The odd and sad documentary — Évocateur: The Morton Downey Jr. Movie — is now available for On Demand viewing, and I ordered the movie and watched it with a disgruntled uncomfortableness as I recalled what a boor and a phony Morton Downey, Jr. was in real life and on television. He was the living embodiment of those who prefer to tear down beauty than create goodness. He thrived on igniting his live television audience to violence.
Morton Downey, Jr. was a great cartoon celebrity who didn’t mean anything he said. He grew up a democrat and lived next to Ted Kennedy — yet his public persona was one of hatred and despise for the very people who carved his childhood and early adult years.
Not only did Morton go against the Kennedy family in public — while still fawning over them in private — he also loathed the fact that his famous tenor singer father namesake, Morton Downey, was a better man, and a bigger talent. Junior could not live down the magical legacy of his father and so, instead of honoring the blood, he instead decided to berate the dead and tear down the beloved memory of the man who fathered him.
The documentary cleanly reveals the pathological, and deep, insincerity of Morton Downey, Jr. in every facet of his life — he was all show and no substance — and we see, all over again, how his brand of hateful rhetoric became the ground stones for seeding the phony Right Wing radicals who would follow him: Glenn Beck, Sean Hannity and Rush Limbaugh.
The legacy of Morton Downey, Jr. is one that does not deserve to be memorialized in a movie or remembered by the meme. He was a nasty man and a horrible person and he didn’t care what anybody else thought of him — as long as he got paid. I’m still uncertain why so much effort was spent on trying to venerate a career that deserves dissolution, but I suppose there’s money in the myth-making, and so we get Morton Downey, Jr. resurrected all over again, just to kill him again.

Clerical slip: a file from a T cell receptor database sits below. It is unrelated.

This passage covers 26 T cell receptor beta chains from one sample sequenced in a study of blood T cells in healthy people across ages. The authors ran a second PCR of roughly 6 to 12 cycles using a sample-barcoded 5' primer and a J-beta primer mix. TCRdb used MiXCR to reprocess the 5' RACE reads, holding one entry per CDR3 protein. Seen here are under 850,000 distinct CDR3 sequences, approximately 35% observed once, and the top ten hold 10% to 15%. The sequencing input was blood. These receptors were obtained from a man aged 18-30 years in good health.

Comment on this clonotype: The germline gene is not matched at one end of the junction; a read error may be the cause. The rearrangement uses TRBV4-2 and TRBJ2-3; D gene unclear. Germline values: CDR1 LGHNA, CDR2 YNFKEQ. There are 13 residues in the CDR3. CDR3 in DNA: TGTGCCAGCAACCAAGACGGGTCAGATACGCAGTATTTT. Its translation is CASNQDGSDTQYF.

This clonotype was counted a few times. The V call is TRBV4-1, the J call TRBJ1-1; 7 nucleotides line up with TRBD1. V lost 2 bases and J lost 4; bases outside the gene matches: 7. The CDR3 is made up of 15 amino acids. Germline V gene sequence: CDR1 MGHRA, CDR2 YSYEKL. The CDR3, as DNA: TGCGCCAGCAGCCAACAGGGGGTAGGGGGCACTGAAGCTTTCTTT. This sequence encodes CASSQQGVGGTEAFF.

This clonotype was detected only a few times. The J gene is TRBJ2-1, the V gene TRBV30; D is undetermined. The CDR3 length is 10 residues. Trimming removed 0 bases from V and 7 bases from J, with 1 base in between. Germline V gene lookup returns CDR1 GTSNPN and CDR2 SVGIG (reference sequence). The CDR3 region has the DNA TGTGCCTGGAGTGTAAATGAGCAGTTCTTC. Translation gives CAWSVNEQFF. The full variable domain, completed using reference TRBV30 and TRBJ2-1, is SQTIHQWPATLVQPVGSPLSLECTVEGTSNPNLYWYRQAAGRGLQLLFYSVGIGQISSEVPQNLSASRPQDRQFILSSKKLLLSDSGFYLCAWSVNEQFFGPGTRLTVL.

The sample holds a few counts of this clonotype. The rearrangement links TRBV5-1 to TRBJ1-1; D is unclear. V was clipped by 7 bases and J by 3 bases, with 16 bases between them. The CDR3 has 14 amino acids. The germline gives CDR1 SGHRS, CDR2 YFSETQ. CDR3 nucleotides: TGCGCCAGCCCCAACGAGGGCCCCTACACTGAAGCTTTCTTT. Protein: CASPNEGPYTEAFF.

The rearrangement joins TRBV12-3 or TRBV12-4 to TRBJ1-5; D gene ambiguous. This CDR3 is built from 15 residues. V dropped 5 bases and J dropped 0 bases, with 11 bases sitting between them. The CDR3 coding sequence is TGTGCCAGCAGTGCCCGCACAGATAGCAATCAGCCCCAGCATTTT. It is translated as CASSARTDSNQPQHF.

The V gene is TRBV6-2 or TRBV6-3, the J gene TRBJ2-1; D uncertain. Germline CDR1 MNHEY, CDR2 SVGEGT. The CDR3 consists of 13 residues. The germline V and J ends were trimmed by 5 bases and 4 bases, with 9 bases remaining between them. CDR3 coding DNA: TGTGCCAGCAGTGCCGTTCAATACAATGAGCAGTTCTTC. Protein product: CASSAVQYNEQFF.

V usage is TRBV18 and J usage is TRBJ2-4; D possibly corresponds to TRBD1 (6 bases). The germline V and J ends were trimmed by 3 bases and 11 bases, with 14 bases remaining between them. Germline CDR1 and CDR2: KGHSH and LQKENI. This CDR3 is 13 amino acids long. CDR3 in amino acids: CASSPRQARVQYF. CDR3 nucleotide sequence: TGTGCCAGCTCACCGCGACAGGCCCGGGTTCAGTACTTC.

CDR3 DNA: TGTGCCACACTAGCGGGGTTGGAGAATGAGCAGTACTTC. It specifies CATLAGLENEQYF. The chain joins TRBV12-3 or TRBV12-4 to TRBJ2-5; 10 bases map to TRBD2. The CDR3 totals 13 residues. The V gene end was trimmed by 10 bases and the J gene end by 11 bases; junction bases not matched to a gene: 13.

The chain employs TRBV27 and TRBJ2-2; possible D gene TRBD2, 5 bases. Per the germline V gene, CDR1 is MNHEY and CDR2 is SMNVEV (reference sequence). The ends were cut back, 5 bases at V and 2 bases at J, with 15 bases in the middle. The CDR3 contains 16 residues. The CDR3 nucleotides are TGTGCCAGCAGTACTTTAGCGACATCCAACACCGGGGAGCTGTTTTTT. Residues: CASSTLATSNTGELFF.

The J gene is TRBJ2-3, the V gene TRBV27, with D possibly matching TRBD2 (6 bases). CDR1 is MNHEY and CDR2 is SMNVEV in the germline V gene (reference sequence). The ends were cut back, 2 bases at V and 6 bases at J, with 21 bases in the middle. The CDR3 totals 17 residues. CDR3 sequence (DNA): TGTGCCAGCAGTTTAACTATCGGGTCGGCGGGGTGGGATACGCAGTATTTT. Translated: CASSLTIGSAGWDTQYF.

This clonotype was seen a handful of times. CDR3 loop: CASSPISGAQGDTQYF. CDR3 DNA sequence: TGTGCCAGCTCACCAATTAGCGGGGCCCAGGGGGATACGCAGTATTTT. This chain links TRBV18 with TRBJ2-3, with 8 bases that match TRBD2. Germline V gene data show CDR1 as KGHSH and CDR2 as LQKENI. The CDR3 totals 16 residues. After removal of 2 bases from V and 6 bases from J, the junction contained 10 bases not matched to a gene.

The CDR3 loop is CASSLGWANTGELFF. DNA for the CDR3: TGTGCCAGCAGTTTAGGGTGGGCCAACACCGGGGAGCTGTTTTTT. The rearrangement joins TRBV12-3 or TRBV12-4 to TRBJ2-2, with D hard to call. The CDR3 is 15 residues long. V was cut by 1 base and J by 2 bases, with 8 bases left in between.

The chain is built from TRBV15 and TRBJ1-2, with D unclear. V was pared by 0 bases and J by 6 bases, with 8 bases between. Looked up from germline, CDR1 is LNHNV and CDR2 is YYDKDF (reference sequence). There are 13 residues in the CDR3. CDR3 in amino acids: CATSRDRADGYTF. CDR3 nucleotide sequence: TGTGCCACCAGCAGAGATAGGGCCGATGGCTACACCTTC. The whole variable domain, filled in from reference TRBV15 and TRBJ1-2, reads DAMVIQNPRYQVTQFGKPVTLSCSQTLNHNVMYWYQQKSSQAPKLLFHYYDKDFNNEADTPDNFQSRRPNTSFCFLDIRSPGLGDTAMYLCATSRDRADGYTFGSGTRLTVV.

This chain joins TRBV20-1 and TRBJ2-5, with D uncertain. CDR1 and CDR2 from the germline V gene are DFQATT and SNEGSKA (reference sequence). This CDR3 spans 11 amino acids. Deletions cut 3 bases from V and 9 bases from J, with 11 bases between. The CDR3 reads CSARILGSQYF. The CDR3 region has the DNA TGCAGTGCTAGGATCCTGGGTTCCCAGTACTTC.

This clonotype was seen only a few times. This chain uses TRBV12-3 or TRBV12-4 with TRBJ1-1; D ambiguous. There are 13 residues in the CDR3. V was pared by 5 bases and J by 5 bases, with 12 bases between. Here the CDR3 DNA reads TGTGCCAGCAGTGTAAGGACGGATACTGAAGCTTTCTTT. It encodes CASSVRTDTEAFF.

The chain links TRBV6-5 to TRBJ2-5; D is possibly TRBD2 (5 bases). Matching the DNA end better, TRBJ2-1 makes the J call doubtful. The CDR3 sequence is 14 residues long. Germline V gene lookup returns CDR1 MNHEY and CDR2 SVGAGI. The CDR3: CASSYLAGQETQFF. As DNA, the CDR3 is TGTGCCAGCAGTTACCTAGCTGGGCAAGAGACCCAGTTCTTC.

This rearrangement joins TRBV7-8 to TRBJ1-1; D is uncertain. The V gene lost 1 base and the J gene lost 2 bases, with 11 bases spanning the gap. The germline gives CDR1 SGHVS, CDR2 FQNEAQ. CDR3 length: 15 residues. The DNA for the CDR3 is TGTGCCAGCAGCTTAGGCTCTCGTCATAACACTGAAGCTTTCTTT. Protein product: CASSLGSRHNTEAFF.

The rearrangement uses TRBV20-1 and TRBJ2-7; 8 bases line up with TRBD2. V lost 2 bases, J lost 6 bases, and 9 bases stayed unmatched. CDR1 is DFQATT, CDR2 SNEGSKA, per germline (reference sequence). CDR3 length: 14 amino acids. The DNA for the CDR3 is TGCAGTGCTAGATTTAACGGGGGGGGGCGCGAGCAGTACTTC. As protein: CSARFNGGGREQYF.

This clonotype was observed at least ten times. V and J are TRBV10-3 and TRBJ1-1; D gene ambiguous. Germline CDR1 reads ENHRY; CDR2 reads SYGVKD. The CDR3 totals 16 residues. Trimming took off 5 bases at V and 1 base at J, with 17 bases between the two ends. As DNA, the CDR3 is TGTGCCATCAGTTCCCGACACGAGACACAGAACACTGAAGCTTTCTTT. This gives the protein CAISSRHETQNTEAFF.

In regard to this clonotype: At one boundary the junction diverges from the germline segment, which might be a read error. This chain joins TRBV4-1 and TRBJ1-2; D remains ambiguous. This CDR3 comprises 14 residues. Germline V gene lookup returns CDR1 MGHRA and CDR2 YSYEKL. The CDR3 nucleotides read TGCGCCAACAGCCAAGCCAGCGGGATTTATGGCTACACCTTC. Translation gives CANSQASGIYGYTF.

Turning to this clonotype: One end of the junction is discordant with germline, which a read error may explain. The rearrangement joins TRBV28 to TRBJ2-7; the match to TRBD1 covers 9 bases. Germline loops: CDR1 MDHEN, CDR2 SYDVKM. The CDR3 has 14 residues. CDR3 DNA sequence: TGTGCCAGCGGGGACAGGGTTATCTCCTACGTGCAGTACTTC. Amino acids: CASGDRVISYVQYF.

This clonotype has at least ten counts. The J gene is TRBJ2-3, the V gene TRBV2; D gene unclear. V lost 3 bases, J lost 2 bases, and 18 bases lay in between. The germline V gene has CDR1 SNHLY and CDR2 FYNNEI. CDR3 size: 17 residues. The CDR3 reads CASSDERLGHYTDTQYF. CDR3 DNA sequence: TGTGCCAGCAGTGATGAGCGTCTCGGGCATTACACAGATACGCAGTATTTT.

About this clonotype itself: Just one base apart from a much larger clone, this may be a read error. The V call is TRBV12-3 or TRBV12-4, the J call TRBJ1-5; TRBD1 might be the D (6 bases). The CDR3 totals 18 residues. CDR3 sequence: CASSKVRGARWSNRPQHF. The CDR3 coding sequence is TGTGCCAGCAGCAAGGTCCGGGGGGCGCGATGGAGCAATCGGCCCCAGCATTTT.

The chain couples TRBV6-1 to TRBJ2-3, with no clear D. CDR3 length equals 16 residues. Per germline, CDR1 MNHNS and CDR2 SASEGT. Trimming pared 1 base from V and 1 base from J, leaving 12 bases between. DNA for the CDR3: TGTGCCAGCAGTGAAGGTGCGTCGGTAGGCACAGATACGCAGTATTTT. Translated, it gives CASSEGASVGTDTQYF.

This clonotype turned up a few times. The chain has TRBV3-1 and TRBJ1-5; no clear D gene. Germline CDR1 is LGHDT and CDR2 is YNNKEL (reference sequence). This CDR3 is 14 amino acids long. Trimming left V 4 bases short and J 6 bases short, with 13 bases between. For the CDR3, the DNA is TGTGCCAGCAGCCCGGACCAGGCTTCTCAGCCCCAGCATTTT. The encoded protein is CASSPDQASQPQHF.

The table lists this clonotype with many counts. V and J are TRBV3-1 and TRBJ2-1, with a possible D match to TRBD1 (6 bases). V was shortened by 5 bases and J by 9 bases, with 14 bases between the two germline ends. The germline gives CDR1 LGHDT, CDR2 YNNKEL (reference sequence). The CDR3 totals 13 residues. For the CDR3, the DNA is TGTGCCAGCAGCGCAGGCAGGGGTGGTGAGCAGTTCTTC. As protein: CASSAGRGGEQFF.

Guess someone somewhere made some money out of this and that is why it was done ……….
Yes, and it wasn’t a gentle documentary, either. People who worked with him didn’t seem to care much for him — mostly, it seems, because he was so duplicitous between public persona and private person.
That never makes for a nice or a comfortable person to be around – wonder if they thought he owed them – so decided to cash in ……………….
The documentary does have a mean streak in it — perhaps you’re right they seeking some sort of revenge or a disconnect from the history of what they enabled.
It’s hard for a dead man to stand up for himself, though. The fact that his widow appears nowhere in the movie was stunning. Either she knows what he was — and his “Nazi Skinhead Attack” was a hoax — or she still has no idea and doesn’t want to know…